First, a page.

Writing-Tools

More Transition to KM Tools

Posted on December 14, 2010. Filed under: Blogging, Life After Nano, twitter, Writer-Tools, Writing-Tools | Tags: , , , , , , , , |

First of all, all BOTD:  http://warriorwriters.wordpress.com/2010/12/13/structure-part-7-understanding-genre/

Found that blog via Twitter, and I thought it was an interesting read.  Not sure which of her three types of writer I belong in.  I think maybe I’m a “born” type, since everything I write is really some kind of variant on the “psychological thriller.”

That said, I have installed the Beta 4 of Scrivener.  No extensive testing, yet, for me as I continue the migration from Scrivener to my KM tools (including Treepad).  However, my plan (now) is to do this: (1) write daily using Scivener and using it as my main tool; (2) export that daily writing to my KM tools, (3) output (daily) from Scivener to Word (the whole enchilada); and (4) backup everything (Scrivener, Word, and KM tools).

Still haven’t written today, and may not restart until I’ve finished moving everything (done so far) into KM tools.  With my unfinished Nano novel, I can tell that I am in the middle of the plot, and I can see several viable endings.  This week, and December, are a bit weird, and I may be away for a week or longer at a time as other projects may pre-empt my writing.

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Scrivener Beta for Windows Expiration

Posted on December 11, 2010. Filed under: Life After Nano, Writer-Tools, Writing-Tools | Tags: , , , , , |

Just finished exporting my unfinished novel from Scrivener into Word 2007.

The Scrivener for Windows Beta claimed an expiration of December 12, 2010, tomorrow.  And, it also said that an upgrade would resolve that problem, with the commercial release to be early in 2011.  2011 is not here, yet, but the new beta has the same expiration date.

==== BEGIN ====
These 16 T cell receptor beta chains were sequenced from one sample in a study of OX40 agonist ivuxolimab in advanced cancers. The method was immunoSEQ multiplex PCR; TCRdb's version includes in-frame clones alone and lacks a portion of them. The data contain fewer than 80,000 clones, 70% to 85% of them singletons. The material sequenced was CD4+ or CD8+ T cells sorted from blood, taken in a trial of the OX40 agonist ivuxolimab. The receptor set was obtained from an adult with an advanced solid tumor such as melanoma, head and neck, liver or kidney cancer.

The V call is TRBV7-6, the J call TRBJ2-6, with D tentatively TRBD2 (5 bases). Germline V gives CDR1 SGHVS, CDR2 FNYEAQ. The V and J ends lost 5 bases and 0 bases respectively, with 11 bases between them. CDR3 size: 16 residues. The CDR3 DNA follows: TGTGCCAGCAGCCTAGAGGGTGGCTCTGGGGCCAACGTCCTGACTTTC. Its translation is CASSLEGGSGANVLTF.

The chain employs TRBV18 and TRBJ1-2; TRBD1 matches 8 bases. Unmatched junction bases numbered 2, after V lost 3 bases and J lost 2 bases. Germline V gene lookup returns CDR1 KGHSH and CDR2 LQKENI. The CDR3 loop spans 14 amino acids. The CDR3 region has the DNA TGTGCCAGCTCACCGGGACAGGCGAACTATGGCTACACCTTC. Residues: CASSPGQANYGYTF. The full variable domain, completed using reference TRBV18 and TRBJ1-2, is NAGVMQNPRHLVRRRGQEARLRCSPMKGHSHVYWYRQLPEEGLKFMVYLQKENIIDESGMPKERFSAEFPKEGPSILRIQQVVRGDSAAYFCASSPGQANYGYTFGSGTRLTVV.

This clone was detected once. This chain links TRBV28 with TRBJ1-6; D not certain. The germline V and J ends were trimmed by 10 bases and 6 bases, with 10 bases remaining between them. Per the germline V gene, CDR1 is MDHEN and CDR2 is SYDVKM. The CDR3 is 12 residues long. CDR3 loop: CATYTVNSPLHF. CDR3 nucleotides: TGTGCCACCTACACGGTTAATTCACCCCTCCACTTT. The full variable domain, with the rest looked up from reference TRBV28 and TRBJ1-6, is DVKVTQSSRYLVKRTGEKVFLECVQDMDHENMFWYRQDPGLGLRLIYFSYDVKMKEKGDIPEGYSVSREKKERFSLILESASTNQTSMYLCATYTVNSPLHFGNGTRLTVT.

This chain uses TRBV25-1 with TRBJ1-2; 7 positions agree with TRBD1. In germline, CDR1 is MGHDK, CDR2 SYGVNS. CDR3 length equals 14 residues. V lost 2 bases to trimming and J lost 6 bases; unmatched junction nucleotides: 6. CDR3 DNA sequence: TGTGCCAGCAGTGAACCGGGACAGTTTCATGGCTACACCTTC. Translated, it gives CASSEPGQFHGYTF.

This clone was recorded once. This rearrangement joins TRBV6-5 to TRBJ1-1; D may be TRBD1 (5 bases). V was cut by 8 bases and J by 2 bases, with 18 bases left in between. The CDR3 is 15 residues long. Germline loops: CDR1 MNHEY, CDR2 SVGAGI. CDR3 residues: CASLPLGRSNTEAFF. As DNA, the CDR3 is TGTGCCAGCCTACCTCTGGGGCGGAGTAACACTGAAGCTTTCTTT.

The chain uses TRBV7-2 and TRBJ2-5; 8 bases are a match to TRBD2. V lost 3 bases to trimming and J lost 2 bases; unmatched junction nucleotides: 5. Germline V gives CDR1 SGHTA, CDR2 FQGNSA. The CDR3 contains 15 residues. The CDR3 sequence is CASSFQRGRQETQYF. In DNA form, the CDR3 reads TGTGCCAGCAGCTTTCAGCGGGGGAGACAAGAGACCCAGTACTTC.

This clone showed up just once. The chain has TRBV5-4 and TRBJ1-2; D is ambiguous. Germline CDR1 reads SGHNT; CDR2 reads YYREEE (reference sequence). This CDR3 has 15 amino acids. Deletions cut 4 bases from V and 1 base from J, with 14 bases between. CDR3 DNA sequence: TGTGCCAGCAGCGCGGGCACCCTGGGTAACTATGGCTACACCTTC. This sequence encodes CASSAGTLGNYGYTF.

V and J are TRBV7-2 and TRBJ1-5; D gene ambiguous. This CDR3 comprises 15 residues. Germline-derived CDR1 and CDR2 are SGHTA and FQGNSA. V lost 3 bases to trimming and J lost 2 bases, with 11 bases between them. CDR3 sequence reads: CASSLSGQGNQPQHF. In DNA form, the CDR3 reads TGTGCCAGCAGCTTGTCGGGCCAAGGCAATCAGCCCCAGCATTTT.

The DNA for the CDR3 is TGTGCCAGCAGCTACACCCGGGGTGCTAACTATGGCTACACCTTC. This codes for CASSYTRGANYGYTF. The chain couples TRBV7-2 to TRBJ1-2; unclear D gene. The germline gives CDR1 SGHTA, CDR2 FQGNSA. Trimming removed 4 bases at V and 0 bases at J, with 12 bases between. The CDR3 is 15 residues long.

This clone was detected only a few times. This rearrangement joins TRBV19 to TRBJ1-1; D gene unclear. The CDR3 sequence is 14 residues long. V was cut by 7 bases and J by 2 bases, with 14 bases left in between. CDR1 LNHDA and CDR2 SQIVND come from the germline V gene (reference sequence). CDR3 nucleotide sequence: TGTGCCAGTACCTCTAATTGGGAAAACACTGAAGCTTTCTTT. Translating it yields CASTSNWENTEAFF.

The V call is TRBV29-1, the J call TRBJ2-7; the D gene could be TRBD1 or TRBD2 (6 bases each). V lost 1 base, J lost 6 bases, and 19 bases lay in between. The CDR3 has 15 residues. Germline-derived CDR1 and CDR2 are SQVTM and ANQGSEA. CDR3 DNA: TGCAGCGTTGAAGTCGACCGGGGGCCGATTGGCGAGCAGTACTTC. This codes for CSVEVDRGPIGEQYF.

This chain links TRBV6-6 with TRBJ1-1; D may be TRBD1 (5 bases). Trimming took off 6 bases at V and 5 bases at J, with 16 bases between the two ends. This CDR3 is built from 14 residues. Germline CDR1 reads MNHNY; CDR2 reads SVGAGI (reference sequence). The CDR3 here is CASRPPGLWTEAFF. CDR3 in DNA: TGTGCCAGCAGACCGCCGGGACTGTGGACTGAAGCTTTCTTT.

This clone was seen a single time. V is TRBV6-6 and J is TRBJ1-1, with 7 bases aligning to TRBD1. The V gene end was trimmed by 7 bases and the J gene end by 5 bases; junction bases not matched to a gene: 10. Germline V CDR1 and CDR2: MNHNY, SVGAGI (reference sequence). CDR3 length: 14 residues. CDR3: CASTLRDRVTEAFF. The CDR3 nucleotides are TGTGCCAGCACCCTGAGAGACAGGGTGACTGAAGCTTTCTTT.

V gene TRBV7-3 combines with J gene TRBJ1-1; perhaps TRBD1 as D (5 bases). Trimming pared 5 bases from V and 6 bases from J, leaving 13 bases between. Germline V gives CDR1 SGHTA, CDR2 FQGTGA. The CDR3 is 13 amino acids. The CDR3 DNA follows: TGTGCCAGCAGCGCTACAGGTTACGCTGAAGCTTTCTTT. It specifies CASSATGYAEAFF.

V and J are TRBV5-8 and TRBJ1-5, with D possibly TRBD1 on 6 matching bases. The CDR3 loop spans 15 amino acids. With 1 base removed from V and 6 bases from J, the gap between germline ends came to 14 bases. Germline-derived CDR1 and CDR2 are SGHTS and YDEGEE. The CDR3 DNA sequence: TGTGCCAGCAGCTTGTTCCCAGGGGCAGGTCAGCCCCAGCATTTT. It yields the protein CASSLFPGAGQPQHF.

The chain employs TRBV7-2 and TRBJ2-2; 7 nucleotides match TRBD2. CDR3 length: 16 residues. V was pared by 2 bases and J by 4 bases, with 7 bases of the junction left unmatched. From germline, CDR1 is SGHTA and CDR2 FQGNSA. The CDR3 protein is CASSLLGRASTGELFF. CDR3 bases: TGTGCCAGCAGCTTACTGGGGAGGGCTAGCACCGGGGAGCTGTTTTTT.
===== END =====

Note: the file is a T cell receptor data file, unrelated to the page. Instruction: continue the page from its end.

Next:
I spent yesterday’s “writing time” (my time allocated for writing) on researching this issue and installing the new beta release.  I’ve now spent today’s writing time on exporting the project.  Scrivener does have some excellent features for writers, but this problem does not leave me with much enthusiasm.

At this point, I am a little unsure as to whether or not I will stick with Word or start using one or two KM tools that I know are stable and predictable.  Maybe I’ll write it using Treepad.

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Starting to Pick Up Speed Again

Posted on November 16, 2010. Filed under: Staying-With-It, Writer-Tools, writing, Writing-Tools | Tags: , , , , , , , |

Devoted a fair amount of time to Nano today.  Have been learning a new program for writing: Scrivener.  Mostly just using it to write lately, but spent some of today learning its organizational tools, which are its strength.  Looks good so far.  Using the “full screen mode” seems to help my productivity; cranked out close to 2,000 words today.

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10 Great Resources for Writers

Posted on October 24, 2009. Filed under: Writer-Tools, Writing-Tools | Tags: , , , , |

While nosing around Twitter, #NaNoWriMo and #DFWRhinos, I came across 10 Great Resources for Writers.  Thought I would pass it on.

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Writing and GTD

Posted on April 26, 2009. Filed under: writing, Writing-Tools | Tags: , , , , |

Many writers and aspiring writers follow a system developed by David Allen and called “Getting Things Done.”  Popularly, this system is abbreviated to “GTD.”

If you have heard of it and are using it, then I am preaching to the choir.  If you have heard of it and discarded it, then I would like to know why.  The most persuasive argument I can find against GTD is that some things are “just too big” and require project management methodology (such as that described in the PMBOK).  But, <grin> even then you could use the concept from GTD of “delegation.”

Said differently, I think you can use GTD, and then have a “wrapper” around it of project management methodology and delegation for “things” that are too big.  And, I find that I must carefully monitor for “project overload.”

Most writers find GTD to be helpful, and I have my own personal variant which I constantly tune.  I also go back to the Mothership to see if some concept that was not useful before has suddenly become useful.  (That probably means I grew into it.)  (185 words per Pages)

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